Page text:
The plaudits of the multitude never instilled in him ambi-
tion for place or power; never tempted him to swerve from the
pathway to the goal which was his ultimate aim. He was never
dazzled by the seductive zeal of the theorist, but always safe and
sane, he deliberately selected his field of duty, and within its
environments there was none to excel him.
Gradually, by the very force and strength of his character
his sphere of operations was naturally enlarged, and when the
civilized world was startled by the horrible crimes perpetuated
upon the innocent and unoffending at Kischineff, Bessarabia,
Russia, on the 19th of April, 1903, he then, as the executive of
the greatest secular organization of Jews in America, displayed
the highest qualities of the statesman in endeavoring to solve
the grave and absorbing problems thus presented, made avail-
able the moral force engendered by enlightened public sentiment
aroused to the condemnation of outrage and wrong, and by his
consummate ability achieved international renown.
It was his crowning aspiration, after making sufficient pro-
vision for his loved ones, to consecrate his labors to the better-
ment of mankind.
INTRODUCTION AND BIOGRAPHY. 7
To aid in the accomplishment of his purpose, nature had
served him well. He was tall in stature, and had the carriage
and build of an athlete; a massive brow gave evidence of his
powerful intellect, while his steady, penetrating, but kindly eyes,
finely molded features and attractive personality, easily enchained
It was an unalloyed pleasure to listen to the resonant tones of
his cultivated voice, which could easily reach the limit of the
largest auditoriums, and which, at his will, could persuade and
arouse to enthusiasm, the delighted hearers.
He left no topic unembellished ; was never, in any discus-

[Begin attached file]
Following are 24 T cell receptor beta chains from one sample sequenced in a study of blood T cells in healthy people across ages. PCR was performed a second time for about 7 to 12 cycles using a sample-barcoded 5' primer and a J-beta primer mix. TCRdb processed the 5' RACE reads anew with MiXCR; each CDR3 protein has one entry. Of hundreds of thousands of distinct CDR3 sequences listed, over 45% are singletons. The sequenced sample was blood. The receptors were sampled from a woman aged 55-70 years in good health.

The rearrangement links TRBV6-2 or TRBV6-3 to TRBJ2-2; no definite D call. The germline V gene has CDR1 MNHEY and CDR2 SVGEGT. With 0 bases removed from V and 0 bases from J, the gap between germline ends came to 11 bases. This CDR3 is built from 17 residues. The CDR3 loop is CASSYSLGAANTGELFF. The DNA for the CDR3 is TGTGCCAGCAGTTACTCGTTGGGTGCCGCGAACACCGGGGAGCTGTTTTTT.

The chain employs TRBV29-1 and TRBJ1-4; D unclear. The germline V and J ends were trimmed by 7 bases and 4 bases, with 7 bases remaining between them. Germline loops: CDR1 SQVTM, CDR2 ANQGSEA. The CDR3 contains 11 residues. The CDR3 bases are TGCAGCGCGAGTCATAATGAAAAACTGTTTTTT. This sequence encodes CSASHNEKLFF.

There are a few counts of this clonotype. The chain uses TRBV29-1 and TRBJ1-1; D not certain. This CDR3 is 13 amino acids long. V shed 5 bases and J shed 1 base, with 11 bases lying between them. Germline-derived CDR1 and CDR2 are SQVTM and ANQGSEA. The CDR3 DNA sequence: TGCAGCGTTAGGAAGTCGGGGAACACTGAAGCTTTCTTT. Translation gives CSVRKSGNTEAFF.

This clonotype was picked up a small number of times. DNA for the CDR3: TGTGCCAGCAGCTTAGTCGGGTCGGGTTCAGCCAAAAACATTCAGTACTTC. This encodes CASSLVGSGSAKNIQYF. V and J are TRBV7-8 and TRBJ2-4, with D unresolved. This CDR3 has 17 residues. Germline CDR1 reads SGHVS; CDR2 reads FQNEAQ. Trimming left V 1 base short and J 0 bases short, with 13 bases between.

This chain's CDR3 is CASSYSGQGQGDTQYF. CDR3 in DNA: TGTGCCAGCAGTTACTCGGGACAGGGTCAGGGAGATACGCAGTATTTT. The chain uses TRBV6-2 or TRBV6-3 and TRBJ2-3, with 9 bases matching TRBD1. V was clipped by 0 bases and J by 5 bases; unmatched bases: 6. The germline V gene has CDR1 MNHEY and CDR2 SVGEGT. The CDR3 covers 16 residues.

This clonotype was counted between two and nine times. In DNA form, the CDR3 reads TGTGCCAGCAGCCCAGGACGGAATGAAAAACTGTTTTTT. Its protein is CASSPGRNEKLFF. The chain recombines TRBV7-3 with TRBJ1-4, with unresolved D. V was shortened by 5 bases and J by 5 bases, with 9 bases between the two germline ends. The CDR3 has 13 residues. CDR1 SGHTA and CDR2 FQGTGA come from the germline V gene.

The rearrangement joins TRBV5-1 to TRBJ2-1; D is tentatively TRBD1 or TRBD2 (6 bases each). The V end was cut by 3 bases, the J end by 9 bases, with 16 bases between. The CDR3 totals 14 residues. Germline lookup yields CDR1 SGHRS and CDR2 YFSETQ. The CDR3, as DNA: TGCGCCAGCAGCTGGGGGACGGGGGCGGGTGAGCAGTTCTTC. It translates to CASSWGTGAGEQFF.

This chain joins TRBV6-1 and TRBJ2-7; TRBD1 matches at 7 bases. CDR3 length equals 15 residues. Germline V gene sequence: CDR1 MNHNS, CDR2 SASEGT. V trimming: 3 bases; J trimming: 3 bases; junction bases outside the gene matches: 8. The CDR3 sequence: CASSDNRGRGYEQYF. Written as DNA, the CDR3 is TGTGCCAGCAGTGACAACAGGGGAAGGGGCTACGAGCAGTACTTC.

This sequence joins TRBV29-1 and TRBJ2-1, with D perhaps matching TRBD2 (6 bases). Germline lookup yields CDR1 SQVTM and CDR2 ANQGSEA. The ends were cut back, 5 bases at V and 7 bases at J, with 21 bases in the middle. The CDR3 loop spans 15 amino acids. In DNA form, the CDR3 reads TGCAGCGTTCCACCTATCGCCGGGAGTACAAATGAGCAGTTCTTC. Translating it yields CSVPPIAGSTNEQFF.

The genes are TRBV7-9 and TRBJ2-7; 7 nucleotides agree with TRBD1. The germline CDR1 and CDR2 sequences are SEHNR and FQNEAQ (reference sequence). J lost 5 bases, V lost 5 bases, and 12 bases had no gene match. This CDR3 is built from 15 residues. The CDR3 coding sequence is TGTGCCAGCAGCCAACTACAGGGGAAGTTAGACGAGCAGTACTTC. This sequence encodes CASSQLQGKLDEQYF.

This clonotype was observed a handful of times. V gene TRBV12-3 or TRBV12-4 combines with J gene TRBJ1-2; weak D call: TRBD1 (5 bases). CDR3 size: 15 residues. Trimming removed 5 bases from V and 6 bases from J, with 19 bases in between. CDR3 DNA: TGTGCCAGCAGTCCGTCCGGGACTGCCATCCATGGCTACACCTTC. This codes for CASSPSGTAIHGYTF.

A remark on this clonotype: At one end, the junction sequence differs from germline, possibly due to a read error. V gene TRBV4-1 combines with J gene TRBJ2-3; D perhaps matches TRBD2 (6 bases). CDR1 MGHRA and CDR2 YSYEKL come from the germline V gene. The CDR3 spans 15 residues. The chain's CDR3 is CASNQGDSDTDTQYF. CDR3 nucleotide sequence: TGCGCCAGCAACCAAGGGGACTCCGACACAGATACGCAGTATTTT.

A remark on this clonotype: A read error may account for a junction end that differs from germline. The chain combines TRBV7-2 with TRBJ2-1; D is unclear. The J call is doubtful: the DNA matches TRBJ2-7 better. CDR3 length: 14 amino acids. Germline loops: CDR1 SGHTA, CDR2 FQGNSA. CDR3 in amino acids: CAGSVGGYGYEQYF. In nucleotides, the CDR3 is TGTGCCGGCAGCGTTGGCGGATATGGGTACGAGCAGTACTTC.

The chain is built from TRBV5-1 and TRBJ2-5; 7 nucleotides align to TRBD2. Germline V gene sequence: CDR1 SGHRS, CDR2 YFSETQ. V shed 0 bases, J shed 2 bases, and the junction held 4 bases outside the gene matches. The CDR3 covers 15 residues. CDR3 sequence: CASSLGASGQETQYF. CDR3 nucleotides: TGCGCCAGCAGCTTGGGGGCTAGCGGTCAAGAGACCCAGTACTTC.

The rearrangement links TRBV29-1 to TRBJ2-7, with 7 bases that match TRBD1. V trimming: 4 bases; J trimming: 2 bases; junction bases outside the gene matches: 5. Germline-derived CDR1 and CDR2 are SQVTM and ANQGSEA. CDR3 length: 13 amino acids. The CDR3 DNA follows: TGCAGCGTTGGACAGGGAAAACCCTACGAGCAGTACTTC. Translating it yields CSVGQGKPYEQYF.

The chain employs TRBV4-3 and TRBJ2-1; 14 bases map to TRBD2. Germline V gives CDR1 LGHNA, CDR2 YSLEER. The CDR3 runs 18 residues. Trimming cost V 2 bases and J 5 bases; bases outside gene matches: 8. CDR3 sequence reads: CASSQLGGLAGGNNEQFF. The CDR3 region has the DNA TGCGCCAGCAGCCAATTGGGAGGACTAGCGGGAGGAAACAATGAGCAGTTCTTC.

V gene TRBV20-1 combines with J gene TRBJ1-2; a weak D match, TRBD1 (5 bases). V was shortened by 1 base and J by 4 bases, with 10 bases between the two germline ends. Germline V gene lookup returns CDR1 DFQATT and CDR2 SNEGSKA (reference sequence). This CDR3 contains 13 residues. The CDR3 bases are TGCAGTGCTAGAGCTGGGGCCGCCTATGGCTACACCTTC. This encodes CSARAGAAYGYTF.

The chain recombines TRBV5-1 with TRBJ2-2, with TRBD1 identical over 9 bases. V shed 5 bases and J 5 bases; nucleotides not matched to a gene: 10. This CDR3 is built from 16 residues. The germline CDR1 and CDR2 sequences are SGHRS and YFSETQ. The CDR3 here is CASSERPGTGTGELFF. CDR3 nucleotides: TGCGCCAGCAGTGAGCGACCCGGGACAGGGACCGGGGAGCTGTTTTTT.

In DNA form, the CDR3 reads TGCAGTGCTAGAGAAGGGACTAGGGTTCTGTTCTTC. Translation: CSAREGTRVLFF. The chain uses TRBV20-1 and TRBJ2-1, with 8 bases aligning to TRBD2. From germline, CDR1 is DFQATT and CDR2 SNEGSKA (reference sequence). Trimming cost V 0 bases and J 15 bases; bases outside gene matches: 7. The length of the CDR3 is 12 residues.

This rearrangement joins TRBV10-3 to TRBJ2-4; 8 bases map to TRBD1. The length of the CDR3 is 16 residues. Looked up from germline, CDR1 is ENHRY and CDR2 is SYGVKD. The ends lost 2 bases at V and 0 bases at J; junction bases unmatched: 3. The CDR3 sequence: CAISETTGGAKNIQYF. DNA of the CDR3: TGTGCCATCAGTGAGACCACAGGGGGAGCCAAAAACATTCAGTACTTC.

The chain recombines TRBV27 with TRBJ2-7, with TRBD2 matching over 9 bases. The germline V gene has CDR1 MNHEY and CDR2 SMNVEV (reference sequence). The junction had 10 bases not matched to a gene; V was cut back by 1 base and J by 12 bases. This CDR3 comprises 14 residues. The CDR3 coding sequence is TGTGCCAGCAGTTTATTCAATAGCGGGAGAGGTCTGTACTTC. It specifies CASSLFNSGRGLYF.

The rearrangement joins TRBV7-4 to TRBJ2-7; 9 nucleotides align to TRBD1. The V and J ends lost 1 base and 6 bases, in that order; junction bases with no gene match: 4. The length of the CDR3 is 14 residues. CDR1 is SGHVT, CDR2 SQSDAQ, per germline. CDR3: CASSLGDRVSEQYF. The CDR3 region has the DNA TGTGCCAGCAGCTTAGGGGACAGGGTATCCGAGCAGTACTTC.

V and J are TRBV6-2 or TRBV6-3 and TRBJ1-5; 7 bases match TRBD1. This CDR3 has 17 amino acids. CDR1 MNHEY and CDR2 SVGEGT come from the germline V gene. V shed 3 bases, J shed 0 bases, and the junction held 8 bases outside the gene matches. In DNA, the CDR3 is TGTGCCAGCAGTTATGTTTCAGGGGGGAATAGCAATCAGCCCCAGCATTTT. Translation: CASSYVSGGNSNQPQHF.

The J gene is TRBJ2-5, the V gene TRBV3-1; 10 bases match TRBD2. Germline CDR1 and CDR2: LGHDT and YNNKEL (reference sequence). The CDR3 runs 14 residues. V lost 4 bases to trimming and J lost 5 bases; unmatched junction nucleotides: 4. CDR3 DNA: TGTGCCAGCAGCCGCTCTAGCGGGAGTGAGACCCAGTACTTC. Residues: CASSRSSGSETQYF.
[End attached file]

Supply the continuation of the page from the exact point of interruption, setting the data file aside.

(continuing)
sion, at a loss for the proper word ; and his capacity as a debater
and controversialist was remarkable. He did not know how to
flatter, but sought to influence by the rectitude of his motives,
and the convincing power of his talents.
And he was equally facile with his pen. And thus, to take
him all in all, he had no superior in his time and generation.
He was singularly gifted as an after-dinner speaker, equal to
any emergency, responding to every demand without effort or
preparation, and commanding applause on every occasion, but
no attempt has been made to reproduce here any of his extem-
It is not the purpose to extend the dimensions of this volume
by incorporating herein his speeches, or essays, of mere local
The celebrated "Kischineff Petition" was wholly prepared by
him and is herewith appended:
''To His Imperial Majesty, the Emperor of Russia:
The cruel outrages perpetrated at Kischineif during Easter
of 1903 have excited horror and reprobation throughout the
world. Until your Majesty gave special and personal directions
the local authorities failed to maintain order or suppress the
rioting. The victims were Jews, and the assault was the result
of race and religious prejudice. The rioters violated the laws